Most of us feel frazzled on the job these days--from entry-level workers to CEOs to entrepreneurs. No matter where you work or what you do, there is always too much to do and not enough time. It's hard to feel calm in such a stressful climate-- so how do you combat stress so you can be your best?

Here are some of the best stressbusters I share with the leaders I coach:

1. Track your stressors.

A great way to begin relieving your stress is to track where it's coming from. Keep a journal for a week or two to identify which situations create the most stress and how you react and respond to them. Keep an account of your thoughts and feelings, including the people and circumstances involved and how you responded. Knowing the sources of your frustrations and stresses lets you better understand how to eliminate or prevent them.

2. Practice mindfulness.

Meditation and deep breathing exercises can help melt away stress. Start by spending a few minutes each day in the simple activity of sitting still and concentrating on your breathing. Mindfulness helps you focus purposefully on a single activity without distraction, a practice that can calm you mentally and physically.

3. Establish boundaries.

These days it feels like we have to be available 24/7. That's why it's so important to establish boundaries. Some options to consider: not checking email from home in the evening, not answering the phone during dinner, not doing work on weekends. When you create rituals and establish boundaries, you establish calm.

4. Learn to let things go.

Don't let something that's long done and over with continue to bother you. A big part of managing stress is learning to turn loose of the things you cannot control--and that includes everything in the past. You can't change the things that have happened, but you can control your attitude and how you deal with those things.

5. Get moving.

One of the best ways to reduce stress is to work it out. Being outdoors is especially beneficial, so hike or bike if you can. But any form of exercise, indoors or out, is good for you. Moving your body is a mood booster and produces endorphins that will leave you feeling more relaxed.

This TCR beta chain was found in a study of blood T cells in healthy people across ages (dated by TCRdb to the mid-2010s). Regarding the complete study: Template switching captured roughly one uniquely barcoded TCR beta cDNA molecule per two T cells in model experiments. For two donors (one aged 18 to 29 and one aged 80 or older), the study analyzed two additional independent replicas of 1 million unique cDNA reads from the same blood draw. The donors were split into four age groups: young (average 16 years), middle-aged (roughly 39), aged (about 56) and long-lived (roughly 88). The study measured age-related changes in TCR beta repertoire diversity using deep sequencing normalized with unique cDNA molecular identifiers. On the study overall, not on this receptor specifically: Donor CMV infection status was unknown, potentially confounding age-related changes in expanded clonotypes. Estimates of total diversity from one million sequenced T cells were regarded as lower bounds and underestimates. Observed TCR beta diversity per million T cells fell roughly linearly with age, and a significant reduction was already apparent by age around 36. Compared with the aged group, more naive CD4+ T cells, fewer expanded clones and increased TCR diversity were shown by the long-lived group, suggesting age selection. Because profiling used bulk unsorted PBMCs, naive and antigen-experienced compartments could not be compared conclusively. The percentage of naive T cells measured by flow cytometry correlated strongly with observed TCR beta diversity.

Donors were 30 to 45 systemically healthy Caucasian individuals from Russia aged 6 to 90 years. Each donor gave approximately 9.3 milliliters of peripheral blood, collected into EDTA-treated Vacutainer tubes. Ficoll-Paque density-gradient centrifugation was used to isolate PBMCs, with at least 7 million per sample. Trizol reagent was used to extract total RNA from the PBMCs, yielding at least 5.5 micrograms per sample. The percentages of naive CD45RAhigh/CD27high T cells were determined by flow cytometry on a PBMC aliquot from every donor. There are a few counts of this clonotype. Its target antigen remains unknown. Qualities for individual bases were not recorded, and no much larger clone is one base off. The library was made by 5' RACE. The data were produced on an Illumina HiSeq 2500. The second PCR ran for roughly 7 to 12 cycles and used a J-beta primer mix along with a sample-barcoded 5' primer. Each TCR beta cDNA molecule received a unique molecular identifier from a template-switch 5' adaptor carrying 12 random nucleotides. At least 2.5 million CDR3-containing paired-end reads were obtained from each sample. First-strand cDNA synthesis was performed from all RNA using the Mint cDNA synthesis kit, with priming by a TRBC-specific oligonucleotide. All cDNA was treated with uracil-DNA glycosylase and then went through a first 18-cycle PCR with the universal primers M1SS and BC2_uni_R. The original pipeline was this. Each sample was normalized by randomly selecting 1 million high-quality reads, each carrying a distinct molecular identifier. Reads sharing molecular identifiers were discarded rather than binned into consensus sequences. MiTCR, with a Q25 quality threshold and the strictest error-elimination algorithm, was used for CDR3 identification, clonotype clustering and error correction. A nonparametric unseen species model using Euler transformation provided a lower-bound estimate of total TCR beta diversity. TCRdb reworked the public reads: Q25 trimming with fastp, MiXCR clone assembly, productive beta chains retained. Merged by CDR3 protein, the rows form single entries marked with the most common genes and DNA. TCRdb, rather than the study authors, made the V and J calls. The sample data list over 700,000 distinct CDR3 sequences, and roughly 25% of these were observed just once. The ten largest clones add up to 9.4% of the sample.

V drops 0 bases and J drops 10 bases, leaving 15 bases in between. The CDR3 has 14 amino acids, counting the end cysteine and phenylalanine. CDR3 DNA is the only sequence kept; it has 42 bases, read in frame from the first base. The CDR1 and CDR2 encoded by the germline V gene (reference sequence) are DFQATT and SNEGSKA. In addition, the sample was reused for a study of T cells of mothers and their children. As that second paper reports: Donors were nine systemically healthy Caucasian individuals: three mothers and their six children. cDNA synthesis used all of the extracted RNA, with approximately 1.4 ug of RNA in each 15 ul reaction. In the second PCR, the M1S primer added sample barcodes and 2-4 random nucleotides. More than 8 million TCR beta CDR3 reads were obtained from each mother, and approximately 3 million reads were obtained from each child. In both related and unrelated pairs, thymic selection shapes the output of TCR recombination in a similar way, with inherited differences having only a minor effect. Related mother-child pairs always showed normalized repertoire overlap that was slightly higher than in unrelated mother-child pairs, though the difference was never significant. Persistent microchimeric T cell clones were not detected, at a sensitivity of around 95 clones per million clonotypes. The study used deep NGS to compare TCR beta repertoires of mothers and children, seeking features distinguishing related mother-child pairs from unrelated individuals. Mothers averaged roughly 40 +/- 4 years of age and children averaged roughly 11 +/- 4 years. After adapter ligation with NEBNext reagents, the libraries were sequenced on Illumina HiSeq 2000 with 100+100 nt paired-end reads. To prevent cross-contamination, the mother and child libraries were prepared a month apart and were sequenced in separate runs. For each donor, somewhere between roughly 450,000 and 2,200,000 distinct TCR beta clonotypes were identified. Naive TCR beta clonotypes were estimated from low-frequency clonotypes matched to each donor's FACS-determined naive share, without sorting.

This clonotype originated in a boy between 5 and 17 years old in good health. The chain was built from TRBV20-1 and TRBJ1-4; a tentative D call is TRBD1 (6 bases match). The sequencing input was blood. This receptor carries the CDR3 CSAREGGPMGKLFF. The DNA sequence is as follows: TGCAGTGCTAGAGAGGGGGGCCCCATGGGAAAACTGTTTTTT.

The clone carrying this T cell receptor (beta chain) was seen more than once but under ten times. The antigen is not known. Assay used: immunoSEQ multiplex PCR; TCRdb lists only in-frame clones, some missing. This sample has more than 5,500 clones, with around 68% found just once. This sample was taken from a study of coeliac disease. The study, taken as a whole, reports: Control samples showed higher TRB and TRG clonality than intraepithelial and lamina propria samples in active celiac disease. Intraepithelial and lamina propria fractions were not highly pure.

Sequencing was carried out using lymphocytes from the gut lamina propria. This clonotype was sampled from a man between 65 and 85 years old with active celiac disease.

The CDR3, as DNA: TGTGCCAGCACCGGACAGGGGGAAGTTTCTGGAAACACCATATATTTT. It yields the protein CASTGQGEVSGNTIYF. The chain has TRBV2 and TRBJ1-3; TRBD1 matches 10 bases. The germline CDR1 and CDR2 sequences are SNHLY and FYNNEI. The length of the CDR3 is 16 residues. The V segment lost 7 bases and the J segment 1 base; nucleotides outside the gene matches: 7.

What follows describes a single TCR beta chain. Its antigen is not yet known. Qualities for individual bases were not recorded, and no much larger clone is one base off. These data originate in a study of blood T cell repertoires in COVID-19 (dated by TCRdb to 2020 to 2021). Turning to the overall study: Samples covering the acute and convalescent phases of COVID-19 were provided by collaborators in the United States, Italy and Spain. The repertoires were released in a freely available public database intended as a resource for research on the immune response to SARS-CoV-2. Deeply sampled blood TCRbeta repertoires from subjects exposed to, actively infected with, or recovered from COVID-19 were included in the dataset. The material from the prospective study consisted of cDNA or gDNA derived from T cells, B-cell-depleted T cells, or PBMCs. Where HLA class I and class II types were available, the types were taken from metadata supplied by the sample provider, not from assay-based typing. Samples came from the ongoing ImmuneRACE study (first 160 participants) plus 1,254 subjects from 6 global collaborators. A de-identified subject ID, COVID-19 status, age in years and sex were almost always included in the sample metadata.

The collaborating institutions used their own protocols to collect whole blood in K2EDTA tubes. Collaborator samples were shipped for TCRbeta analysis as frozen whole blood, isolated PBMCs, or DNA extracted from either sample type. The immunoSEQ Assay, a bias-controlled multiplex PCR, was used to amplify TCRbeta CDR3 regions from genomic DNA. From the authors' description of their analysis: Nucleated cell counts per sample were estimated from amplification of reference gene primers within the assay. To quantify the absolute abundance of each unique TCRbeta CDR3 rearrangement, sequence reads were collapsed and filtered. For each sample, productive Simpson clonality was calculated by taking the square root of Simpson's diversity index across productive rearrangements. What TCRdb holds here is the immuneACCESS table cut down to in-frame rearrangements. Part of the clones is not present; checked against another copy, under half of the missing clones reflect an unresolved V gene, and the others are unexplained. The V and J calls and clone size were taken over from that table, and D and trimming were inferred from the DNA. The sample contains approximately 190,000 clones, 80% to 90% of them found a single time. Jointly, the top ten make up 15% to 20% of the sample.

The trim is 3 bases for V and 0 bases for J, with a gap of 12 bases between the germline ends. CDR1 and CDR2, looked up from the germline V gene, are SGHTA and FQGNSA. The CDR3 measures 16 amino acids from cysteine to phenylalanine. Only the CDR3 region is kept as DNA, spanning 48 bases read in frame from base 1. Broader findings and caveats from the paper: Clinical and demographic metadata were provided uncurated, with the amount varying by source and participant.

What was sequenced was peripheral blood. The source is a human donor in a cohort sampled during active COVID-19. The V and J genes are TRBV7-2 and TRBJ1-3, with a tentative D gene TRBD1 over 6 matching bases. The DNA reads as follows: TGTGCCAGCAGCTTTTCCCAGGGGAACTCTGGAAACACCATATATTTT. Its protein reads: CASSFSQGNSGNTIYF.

6. Learn to say no.

Stop trying to be a people-pleaser; simplify your life by learning to say no. The more you say no to unimportant things, the more time you have to say yes to the things you care about deeply.

7. Have a good laugh.

Studies have found that laughter can reduce stress and actually strengthens your immune system. Find something to laugh about.

8. Focus on the positive.

Positive thinking isn't about expecting the best to happen every time--it's about accepting what happens and making the best of it. Building positive rituals will help you keep negativity at bay.

9. Learn not to take things personally.

If you take everything personally, you'll remain offended for the rest of your life. What other people do is usually a reflection of their own issues and doesn't have anything to do with you.

10. Take time to recharge.

To avoid stress and burnout, everyone needs time to replenish, recharge and recuperate. The process of switching off from time to time is critical in a way that fits your needs and preferences. When possible, take time off to relax and unwind, so you can come back feeling reinvigorated and ready to perform at your best.